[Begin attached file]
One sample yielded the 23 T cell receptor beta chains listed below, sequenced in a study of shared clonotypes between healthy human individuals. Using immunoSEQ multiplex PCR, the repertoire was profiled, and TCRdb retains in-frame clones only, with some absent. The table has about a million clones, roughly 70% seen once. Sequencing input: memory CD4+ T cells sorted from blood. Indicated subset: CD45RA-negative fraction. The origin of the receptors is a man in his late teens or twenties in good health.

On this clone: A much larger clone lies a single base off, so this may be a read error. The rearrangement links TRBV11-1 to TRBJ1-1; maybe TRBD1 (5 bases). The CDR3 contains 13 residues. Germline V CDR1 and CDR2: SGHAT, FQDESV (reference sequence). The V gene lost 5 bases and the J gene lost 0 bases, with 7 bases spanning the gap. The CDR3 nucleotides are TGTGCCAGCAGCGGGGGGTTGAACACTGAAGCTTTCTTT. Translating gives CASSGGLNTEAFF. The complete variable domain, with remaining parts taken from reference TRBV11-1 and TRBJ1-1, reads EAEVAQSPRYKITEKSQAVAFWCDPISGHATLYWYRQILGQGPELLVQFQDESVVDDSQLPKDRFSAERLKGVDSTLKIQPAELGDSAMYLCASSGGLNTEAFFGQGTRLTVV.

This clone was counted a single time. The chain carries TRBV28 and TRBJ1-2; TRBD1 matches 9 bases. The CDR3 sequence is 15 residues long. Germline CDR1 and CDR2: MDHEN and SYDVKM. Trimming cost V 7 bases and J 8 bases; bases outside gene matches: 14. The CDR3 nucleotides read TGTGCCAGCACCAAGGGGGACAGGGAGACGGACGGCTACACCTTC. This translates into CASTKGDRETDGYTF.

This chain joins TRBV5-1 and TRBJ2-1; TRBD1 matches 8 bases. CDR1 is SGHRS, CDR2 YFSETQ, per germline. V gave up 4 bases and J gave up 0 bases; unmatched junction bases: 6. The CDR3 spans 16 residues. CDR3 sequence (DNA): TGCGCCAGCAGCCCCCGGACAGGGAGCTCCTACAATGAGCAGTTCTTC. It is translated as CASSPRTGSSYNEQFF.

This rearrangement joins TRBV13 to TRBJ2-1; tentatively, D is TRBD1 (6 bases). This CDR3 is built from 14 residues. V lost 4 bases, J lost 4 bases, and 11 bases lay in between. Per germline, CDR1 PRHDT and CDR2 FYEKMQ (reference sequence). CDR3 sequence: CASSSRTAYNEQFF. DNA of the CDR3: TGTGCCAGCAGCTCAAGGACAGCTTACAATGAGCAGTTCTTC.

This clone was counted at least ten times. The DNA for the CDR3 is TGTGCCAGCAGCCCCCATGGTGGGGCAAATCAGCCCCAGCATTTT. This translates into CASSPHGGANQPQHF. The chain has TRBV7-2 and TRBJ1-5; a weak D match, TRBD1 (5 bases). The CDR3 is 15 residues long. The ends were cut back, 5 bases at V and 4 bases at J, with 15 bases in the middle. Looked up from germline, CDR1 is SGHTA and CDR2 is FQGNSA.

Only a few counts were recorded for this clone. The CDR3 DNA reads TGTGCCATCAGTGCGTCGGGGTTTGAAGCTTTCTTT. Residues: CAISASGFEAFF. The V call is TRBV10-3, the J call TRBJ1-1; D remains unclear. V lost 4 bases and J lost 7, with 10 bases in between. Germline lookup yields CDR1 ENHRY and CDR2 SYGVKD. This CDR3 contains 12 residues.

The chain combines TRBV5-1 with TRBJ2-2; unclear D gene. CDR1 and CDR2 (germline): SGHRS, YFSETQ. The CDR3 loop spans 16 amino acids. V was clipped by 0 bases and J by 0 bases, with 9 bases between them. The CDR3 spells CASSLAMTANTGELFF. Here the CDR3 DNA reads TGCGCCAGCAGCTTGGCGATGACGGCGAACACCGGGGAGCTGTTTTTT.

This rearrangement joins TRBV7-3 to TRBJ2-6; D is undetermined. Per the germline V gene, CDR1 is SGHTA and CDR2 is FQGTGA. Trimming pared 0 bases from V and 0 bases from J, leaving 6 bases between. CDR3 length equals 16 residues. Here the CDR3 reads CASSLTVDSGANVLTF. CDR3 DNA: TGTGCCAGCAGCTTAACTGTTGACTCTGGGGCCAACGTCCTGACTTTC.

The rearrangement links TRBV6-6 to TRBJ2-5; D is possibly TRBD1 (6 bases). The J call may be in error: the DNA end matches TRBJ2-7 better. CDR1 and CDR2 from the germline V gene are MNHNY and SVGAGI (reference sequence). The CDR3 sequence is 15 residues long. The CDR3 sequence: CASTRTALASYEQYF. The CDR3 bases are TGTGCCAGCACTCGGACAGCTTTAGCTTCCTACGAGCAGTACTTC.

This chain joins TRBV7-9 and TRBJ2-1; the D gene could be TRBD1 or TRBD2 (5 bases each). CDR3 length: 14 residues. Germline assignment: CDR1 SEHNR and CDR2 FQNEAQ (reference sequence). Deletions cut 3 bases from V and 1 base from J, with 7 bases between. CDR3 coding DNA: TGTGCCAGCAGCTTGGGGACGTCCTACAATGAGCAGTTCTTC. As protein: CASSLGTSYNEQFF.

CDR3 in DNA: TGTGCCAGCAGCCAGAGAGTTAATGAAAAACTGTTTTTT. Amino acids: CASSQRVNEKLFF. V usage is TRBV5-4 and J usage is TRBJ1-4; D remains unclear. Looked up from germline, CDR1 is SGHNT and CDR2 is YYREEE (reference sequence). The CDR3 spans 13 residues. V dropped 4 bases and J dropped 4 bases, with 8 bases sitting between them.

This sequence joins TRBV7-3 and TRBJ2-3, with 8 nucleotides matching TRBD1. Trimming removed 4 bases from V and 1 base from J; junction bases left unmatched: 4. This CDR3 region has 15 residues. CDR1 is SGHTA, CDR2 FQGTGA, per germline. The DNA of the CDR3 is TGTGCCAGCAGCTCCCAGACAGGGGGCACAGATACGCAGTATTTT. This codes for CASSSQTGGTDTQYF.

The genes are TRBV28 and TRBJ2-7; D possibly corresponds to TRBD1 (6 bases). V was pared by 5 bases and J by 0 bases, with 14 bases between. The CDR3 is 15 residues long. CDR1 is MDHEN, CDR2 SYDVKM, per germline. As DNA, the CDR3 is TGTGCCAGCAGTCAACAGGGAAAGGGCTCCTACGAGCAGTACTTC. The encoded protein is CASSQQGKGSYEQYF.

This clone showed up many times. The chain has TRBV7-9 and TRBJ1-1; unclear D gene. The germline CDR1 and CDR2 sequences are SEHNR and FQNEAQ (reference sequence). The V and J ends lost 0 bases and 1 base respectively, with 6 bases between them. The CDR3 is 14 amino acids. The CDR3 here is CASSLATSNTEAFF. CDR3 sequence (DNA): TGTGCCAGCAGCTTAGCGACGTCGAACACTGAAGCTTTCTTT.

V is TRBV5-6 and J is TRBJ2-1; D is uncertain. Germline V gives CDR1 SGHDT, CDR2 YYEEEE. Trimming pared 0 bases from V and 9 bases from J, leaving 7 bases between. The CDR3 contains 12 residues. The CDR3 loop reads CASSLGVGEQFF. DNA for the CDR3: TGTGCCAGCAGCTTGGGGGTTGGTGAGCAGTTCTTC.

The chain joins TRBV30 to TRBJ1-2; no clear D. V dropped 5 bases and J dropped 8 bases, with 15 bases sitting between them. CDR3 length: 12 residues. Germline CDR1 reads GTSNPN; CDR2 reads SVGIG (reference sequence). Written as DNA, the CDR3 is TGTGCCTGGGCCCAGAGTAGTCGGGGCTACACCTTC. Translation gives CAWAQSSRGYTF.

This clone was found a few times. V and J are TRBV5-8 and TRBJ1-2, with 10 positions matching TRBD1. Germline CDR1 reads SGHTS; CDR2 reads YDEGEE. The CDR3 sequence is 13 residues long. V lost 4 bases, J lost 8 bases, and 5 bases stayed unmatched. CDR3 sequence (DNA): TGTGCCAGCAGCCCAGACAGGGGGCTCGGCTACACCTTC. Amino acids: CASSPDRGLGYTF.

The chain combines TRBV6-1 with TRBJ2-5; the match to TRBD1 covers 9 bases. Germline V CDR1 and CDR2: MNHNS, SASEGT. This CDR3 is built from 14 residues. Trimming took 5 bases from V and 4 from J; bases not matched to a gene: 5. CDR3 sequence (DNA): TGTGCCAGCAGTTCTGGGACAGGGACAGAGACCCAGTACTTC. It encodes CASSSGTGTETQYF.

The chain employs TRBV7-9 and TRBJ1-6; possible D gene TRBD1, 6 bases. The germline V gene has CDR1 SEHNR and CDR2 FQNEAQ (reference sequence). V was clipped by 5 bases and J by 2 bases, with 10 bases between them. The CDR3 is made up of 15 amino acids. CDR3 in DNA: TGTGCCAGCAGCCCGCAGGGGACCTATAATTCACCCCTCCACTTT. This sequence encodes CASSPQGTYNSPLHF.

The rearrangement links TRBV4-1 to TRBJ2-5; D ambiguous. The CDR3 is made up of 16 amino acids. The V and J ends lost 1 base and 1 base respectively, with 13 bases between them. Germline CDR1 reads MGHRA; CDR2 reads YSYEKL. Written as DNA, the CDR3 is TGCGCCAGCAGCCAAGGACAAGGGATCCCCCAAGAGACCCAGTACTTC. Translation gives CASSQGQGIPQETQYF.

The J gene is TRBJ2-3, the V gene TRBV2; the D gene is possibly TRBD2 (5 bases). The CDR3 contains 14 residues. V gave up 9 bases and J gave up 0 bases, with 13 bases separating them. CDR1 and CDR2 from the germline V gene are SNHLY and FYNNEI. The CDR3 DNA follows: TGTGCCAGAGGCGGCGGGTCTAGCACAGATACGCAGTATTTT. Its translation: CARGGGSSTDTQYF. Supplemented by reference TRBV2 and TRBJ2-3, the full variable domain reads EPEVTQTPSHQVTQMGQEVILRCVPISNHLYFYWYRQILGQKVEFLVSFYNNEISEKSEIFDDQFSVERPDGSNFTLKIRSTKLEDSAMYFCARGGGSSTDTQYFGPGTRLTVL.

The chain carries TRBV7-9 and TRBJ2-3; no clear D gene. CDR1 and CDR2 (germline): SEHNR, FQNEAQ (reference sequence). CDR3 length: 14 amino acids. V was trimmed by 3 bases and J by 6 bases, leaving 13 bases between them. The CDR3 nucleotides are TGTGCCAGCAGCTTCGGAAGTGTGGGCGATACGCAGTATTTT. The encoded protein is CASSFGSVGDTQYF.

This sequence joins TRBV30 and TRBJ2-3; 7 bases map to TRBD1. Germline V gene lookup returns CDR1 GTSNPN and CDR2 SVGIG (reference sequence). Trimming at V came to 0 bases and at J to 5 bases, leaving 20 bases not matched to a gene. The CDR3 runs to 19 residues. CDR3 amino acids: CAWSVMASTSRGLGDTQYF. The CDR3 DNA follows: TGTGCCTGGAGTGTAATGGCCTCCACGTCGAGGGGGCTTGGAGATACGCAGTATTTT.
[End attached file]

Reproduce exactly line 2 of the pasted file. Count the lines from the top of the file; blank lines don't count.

On this clone: A much larger clone lies a single base off, so this may be a read error. The rearrangement links TRBV11-1 to TRBJ1-1; maybe TRBD1 (5 bases). The CDR3 contains 13 residues. Germline V CDR1 and CDR2: SGHAT, FQDESV (reference sequence). The V gene lost 5 bases and the J gene lost 0 bases, with 7 bases spanning the gap. The CDR3 nucleotides are TGTGCCAGCAGCGGGGGGTTGAACACTGAAGCTTTCTTT. Translating gives CASSGGLNTEAFF. The complete variable domain, with remaining parts taken from reference TRBV11-1 and TRBJ1-1, reads EAEVAQSPRYKITEKSQAVAFWCDPISGHATLYWYRQILGQGPELLVQFQDESVVDDSQLPKDRFSAERLKGVDSTLKIQPAELGDSAMYLCASSGGLNTEAFFGQGTRLTVV.